The Functional Vocational Training Forum in India works on a smaller scale.6 Through financial support and help with planning, local providers are strengthened in planning and implementing employment related short vocational courses for school drop-outs and impoverished target groups. The involvement of people with disabilities is expressly welcomed and specifically promoted. Although the emphasis of this forum is on vocational short courses, links are made with other aspects of employment promotion (short courses for entrepreneurs, small business management and access to micro-credits).
Examples of other innovative programmes combating poverty by involving people with disabilities in promoting employment, may be published in a future issue of this journal.
1 The CEFE tools promoted by the GTZ and ‘Start Your Business’ run by the ILO both assume basic education, which has been withheld from many people with disabilities in developing countries. The handbook developed by the ILO for specific target groups, ‘How to start a small business: A Manual for Community Workers Assisting Persons with Disabilities’ has not been validated and updated. ‘Know About Business’ (KAB), developed by the ILO to foster entrepreneurial thinking and action among secondary school pupils, might potentially be used successfully in work with specific target groups of people with disabilities.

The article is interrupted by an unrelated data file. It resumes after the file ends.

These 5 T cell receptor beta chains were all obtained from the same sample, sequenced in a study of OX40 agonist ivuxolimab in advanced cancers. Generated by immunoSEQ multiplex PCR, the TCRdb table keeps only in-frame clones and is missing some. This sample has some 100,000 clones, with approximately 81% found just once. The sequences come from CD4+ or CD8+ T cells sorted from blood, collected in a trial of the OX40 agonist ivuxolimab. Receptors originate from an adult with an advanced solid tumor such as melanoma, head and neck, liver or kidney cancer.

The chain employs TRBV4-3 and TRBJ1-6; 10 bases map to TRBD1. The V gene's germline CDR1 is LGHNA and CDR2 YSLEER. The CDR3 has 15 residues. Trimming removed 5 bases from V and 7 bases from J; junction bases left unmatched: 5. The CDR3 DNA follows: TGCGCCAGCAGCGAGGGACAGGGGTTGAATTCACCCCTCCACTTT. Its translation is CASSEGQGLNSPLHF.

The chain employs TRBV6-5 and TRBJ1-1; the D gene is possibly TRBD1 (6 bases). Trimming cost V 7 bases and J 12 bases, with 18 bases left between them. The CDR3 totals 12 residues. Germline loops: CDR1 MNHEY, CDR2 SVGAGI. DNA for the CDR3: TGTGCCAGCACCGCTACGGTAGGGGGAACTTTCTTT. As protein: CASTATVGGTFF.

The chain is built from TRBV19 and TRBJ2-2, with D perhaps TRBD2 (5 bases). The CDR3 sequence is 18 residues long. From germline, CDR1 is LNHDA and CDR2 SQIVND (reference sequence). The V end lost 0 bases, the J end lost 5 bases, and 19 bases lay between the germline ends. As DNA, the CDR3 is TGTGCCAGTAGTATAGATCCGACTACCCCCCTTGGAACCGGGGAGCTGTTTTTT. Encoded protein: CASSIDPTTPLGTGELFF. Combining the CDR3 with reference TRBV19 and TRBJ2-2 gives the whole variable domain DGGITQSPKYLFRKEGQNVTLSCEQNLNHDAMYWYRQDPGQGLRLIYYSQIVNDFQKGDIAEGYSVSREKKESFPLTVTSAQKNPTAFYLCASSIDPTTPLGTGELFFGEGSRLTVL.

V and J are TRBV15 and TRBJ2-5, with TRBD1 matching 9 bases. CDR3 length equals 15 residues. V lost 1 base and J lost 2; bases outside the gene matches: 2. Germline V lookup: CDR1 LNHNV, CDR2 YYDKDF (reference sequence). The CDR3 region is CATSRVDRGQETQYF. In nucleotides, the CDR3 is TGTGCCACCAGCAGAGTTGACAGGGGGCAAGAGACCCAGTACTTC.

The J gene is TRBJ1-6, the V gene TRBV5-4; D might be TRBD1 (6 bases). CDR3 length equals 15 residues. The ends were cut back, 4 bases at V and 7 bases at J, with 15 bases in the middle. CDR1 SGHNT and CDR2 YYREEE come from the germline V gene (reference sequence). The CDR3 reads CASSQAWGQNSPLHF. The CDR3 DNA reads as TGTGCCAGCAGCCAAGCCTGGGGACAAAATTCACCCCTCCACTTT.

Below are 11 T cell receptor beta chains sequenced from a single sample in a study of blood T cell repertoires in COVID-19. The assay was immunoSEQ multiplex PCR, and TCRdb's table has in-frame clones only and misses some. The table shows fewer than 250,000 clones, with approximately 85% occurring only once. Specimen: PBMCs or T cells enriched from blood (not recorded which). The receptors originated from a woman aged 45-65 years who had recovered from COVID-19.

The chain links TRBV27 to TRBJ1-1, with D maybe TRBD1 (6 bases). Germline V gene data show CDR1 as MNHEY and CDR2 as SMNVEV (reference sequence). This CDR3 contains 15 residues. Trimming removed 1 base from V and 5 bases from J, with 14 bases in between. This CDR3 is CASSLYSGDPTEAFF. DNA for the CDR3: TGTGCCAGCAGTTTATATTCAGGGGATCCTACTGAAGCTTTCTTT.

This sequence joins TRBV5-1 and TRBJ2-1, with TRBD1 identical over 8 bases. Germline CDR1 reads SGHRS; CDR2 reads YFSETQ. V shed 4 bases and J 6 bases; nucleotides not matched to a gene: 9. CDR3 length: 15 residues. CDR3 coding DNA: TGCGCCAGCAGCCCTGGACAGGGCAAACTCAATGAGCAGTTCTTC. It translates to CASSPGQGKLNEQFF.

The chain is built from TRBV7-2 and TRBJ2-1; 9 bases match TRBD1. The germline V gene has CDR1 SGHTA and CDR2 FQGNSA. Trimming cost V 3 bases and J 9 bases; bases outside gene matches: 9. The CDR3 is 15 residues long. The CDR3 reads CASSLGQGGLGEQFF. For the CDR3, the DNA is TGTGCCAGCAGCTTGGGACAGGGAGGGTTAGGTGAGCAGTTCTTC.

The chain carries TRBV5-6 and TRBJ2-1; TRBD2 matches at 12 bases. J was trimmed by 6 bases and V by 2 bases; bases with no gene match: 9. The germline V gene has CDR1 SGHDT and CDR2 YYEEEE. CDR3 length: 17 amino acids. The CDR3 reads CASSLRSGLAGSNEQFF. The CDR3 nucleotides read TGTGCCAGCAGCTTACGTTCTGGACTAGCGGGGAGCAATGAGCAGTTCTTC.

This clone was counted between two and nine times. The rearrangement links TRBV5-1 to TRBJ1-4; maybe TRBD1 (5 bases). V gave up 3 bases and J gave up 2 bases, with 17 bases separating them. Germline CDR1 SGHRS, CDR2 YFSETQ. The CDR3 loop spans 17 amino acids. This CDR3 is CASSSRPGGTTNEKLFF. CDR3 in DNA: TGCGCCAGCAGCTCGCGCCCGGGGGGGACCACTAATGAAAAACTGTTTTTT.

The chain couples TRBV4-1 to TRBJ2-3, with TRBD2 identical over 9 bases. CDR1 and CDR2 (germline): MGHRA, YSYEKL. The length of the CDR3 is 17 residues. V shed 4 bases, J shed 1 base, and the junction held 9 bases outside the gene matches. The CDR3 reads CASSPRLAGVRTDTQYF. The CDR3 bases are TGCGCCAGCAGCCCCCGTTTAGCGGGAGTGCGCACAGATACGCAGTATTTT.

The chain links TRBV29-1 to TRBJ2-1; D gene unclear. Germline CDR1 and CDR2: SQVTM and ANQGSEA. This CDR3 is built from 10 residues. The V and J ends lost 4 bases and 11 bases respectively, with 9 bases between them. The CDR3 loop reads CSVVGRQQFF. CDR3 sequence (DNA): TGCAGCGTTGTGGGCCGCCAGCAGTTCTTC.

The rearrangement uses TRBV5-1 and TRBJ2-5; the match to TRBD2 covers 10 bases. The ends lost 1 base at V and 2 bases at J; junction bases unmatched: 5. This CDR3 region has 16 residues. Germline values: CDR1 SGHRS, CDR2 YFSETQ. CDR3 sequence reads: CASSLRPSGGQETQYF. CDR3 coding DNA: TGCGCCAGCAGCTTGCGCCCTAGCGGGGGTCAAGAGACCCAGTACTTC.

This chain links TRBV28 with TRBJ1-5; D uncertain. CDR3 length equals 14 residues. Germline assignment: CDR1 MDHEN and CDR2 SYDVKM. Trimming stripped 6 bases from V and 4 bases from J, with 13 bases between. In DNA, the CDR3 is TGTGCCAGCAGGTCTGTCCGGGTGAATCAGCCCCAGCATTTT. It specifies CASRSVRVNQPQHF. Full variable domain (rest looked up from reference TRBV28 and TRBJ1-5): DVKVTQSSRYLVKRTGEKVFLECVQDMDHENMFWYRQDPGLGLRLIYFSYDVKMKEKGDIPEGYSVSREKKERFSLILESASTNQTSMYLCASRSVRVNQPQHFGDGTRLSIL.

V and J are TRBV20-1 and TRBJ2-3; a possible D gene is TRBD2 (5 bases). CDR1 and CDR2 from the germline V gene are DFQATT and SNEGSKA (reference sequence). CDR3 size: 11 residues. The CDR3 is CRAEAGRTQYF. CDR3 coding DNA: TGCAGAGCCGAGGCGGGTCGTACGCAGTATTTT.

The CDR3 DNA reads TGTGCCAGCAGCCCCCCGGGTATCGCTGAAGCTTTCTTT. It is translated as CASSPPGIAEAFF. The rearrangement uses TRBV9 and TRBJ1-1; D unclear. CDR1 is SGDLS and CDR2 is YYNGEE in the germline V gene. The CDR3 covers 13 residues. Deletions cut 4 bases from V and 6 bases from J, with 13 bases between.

2 Those with mental disabilities need to be involved in employment promotion in their family surroundings.
3 This programme in Ghana is the national application of the ‘Poverty Reduction Strategy Programme’ (PRSP) initiated by the World Bank. PRSP is the current attempt by the World Bank socially to “cushion” the current structural adjustment processes in the economy of developing countries and countries in transition. As part of the scheme, loans are granted for this purpose.
4 Contact: Poschen@ilo.org
5 Hans Roeske: Including Disability Issues in National Poverty Reduction Strategies (working title, to appear in autumn 2004). Contact: Ransom@ilo.org
6 Contact: firstname.lastname@example.org